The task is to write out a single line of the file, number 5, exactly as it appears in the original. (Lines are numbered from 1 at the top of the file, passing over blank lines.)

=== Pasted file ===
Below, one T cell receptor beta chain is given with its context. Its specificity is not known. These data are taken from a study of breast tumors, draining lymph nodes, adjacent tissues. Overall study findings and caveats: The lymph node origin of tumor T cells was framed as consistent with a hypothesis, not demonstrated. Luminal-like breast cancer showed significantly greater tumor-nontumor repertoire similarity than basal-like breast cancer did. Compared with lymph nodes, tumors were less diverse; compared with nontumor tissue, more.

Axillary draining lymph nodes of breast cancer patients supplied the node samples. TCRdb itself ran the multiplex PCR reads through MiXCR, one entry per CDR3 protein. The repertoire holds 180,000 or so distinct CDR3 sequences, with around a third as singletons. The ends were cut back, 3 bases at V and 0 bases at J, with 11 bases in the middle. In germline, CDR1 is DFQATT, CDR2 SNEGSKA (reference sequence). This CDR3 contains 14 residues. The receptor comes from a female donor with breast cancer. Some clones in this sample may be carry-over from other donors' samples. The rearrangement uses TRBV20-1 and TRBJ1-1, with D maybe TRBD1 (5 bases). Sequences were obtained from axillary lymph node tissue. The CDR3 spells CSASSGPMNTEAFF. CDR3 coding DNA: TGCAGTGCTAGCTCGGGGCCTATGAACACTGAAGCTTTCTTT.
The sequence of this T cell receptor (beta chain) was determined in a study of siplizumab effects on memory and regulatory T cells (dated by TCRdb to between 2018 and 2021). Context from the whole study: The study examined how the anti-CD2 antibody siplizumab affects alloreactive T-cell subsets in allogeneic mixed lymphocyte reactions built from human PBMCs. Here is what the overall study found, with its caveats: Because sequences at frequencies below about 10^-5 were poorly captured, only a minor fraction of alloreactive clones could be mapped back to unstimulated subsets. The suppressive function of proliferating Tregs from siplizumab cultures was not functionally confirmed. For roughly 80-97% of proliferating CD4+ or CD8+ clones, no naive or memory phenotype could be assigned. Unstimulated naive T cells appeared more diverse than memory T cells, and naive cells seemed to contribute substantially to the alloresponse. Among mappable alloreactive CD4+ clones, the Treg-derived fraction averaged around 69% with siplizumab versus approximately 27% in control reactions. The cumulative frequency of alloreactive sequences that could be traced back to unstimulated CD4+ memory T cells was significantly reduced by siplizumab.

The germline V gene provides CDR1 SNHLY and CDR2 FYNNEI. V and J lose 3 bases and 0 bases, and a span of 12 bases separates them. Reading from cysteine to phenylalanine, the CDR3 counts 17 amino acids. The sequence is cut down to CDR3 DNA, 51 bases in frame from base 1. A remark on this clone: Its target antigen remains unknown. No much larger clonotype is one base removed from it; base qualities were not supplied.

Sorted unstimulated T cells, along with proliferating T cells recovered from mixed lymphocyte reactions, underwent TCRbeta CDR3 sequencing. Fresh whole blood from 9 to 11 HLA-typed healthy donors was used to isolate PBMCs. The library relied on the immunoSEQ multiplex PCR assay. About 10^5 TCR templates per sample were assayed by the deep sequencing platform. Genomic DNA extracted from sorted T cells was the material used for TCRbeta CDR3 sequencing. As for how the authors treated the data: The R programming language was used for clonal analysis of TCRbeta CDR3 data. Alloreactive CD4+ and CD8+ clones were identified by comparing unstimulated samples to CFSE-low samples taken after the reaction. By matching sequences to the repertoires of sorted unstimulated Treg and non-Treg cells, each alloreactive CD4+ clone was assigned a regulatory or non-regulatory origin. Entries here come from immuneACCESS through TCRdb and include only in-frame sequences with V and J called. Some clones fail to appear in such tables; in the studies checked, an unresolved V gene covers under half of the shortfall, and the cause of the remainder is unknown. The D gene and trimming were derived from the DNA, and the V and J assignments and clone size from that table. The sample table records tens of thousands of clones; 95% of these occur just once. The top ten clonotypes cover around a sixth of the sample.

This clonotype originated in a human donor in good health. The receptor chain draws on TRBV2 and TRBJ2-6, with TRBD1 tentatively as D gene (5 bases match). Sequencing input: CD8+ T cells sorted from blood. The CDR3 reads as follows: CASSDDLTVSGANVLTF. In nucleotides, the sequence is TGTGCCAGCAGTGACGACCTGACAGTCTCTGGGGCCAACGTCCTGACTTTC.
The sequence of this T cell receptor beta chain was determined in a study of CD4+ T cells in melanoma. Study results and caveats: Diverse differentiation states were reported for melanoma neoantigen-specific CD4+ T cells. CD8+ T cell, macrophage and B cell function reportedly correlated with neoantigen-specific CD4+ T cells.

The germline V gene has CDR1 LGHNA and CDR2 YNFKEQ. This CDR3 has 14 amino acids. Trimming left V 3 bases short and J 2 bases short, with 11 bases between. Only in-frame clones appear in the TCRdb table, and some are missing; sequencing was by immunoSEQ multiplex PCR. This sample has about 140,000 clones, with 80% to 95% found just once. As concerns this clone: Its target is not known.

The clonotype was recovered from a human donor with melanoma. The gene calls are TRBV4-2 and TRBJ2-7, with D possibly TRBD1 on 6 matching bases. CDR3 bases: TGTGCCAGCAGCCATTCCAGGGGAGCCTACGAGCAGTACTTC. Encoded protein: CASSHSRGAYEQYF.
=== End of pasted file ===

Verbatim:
Sorted unstimulated T cells, along with proliferating T cells recovered from mixed lymphocyte reactions, underwent TCRbeta CDR3 sequencing. Fresh whole blood from 9 to 11 HLA-typed healthy donors was used to isolate PBMCs. The library relied on the immunoSEQ multiplex PCR assay. About 10^5 TCR templates per sample were assayed by the deep sequencing platform. Genomic DNA extracted from sorted T cells was the material used for TCRbeta CDR3 sequencing. As for how the authors treated the data: The R programming language was used for clonal analysis of TCRbeta CDR3 data. Alloreactive CD4+ and CD8+ clones were identified by comparing unstimulated samples to CFSE-low samples taken after the reaction. By matching sequences to the repertoires of sorted unstimulated Treg and non-Treg cells, each alloreactive CD4+ clone was assigned a regulatory or non-regulatory origin. Entries here come from immuneACCESS through TCRdb and include only in-frame sequences with V and J called. Some clones fail to appear in such tables; in the studies checked, an unresolved V gene covers under half of the shortfall, and the cause of the remainder is unknown. The D gene and trimming were derived from the DNA, and the V and J assignments and clone size from that table. The sample table records tens of thousands of clones; 95% of these occur just once. The top ten clonotypes cover around a sixth of the sample.